Bodies of Yolanda victims still being found

By Ira Pedrasa,

Posted at Mar 26 2014 09:47 PM | Updated as of Mar 27 2014 08:38 PM

Super typhoon Yolanda also destroyed the "little Malacanang" in Tolosa, Leyte. The property of former First Lady Imelda Marcos can no longer be recognized from what it was when the Ms. Universe 1978 contestants visited the place. Photo by Ira Pedrasa,

TACLOBAN CITY - Almost five months after super typhoon Yolanda, residents continue to discover bodies under the piles of debris.

Nicasio Botin, the chief of the National Bureau of Investigation-Disaster Victim Identification (NBI-DVI) in Tacloban, said at least 15 bodies were found last week and were delivered to their laboratory for identification.

"Until now, may mangilan-ngilan pa ring na-re-retrieve. I’m not aware of the exact number of bodies, but they just deliver the remains here for processing," he said.

All bodies collected by the team are brought to Barangay Suhi, which is 13 kilometers north of the city proper. The others are brought to the Holy Cross Memorial Cemetery and Barangay Basper.

In Barangay Anibong in Leyte, no less than six ships were swept inland at the height of super typhoon Yolanda. These ships now form part of the barangay along with shanties in the so-called "Yolanda Village". Photo by Ira Pedrasa,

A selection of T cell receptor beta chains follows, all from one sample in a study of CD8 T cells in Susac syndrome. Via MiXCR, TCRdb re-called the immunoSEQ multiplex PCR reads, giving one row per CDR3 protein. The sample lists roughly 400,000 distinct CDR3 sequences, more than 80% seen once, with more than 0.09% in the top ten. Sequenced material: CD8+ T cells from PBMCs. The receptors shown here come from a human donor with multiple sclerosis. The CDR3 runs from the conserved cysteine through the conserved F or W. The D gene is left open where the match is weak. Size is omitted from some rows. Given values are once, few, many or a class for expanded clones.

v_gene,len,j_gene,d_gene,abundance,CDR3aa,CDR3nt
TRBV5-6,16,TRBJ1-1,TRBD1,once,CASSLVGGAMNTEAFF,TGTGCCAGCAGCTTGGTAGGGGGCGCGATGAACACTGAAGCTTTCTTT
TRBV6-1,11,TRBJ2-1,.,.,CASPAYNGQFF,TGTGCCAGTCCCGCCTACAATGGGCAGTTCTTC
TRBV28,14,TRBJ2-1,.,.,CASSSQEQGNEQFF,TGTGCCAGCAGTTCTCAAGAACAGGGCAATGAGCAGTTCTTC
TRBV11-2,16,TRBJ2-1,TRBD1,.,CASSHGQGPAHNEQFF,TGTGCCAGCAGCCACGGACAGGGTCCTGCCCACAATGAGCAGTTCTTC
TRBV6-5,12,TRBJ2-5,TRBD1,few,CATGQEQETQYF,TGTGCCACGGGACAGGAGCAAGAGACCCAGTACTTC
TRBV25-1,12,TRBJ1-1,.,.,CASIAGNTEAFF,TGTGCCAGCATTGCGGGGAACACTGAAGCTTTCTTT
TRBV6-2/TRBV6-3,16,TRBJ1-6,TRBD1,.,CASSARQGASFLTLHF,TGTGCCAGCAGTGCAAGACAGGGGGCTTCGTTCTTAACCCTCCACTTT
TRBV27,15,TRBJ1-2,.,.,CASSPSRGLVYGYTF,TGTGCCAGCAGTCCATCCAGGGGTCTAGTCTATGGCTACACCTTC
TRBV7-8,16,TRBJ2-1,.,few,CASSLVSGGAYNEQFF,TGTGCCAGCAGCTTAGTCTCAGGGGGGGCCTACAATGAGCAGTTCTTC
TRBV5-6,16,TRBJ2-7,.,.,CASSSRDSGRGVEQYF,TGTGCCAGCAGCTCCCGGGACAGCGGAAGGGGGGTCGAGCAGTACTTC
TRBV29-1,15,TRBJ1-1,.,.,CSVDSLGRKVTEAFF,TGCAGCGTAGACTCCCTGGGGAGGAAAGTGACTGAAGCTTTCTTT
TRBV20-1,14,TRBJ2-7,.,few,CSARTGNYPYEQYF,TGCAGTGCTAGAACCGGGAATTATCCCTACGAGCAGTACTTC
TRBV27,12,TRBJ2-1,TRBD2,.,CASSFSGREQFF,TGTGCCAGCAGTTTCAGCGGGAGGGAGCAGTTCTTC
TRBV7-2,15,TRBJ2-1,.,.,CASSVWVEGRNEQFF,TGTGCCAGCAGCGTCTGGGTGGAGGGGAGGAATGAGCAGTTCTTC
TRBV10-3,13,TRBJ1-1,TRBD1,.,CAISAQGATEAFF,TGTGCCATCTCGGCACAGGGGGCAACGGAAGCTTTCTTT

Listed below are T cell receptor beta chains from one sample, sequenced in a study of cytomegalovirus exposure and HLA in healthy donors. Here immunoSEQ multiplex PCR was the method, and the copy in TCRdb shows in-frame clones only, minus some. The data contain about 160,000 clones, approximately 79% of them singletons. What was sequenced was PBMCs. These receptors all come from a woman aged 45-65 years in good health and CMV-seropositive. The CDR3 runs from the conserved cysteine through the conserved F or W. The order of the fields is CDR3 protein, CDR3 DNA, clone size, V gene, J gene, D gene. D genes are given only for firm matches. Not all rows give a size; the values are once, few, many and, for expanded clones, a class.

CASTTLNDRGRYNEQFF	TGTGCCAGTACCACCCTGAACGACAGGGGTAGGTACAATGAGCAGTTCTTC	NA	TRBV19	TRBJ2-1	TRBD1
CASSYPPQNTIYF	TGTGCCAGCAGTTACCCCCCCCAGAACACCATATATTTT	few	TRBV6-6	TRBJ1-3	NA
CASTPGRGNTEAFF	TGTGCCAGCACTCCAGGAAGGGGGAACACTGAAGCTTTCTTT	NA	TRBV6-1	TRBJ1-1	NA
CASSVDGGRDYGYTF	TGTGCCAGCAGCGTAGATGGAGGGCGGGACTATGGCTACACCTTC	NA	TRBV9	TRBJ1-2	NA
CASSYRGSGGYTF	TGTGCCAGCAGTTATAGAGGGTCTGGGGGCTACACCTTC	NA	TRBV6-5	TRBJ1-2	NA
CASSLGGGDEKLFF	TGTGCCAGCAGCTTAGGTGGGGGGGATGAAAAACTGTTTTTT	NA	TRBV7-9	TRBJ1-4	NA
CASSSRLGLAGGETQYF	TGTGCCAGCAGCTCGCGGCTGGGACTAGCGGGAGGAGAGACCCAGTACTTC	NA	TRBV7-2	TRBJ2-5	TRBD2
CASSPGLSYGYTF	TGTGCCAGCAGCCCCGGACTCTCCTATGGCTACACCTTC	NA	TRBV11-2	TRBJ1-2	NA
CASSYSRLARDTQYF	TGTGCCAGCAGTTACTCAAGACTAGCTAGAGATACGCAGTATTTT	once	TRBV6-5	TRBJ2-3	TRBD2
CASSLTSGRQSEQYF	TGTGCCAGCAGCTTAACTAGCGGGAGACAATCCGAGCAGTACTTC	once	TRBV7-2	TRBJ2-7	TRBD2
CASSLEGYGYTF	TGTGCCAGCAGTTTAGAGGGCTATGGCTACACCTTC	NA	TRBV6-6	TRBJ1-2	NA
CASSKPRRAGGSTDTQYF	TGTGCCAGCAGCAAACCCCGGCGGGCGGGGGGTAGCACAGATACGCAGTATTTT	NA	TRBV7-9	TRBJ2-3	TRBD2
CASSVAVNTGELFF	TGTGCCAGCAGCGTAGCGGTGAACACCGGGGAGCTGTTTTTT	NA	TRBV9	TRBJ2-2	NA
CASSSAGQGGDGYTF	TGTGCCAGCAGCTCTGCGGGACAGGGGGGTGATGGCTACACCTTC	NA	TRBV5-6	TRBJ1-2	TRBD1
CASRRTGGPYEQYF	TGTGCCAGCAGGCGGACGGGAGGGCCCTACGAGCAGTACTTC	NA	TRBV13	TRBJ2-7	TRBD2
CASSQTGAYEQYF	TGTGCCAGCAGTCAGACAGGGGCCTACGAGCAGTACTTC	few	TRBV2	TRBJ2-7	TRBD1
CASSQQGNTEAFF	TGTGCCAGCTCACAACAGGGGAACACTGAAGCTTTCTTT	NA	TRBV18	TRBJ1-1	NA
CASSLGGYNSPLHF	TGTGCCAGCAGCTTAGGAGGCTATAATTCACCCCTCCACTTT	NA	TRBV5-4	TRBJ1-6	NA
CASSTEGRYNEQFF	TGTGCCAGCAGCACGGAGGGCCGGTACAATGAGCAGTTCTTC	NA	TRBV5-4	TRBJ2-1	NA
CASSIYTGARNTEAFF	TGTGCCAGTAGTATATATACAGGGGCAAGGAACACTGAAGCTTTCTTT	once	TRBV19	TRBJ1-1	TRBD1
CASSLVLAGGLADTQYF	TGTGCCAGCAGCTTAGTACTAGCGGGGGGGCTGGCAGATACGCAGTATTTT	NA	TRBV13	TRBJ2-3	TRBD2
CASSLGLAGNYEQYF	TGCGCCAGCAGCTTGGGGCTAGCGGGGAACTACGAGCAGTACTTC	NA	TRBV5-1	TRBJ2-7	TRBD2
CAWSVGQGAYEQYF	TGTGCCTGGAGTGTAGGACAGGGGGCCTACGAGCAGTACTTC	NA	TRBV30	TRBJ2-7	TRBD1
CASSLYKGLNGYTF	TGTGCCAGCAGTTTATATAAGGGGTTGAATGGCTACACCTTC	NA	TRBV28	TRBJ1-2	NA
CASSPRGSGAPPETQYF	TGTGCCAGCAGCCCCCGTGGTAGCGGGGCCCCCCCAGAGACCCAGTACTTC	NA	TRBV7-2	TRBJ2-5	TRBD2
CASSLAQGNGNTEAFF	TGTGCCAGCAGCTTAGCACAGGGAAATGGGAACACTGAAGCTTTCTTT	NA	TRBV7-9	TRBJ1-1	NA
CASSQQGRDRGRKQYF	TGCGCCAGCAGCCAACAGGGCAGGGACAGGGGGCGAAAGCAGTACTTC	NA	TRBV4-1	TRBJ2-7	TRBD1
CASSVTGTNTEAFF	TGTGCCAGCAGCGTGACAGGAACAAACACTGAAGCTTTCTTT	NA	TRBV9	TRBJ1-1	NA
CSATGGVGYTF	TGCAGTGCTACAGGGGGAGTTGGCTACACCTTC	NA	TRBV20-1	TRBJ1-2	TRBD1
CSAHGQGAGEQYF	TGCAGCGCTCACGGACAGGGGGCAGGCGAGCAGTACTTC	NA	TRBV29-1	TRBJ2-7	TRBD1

Despite this, the NBI-DVI finished last March 23 its post-mortem processing of more than 3,000 unidentified bodies. Some have already been buried.

“In this process, we examine for identification the clothes, wallets, and others,” he said. They also take dental pictures that they send to experts for identification.

The library in Palo, Leyte was badly damaged by super typhoon Yolanda. Some writers and authors like Mitch Albom have pledged to help construct new libraries in several areas of Leyte.Photo by Ira Pedrasa,

Botin said they are now preparing for the post-mortem processing, where DNA will be collected.

"We will also take DNA from the relatives and other details that they will be able to give us."

He said the anti-mortem phase will take at least six weeks. A final and full report, however, will only be available after three years.

The body count from the strongest typhoon to hit the country has breached 6,000. The government has long stopped giving detailed information on the actual number of deaths.

Some families continue to look for their loved ones, while the rest are trying to live normal lives. 

The first mass grave was put up in San Joaquin in Palo, Leyte.Photo by Ira Pedrasa,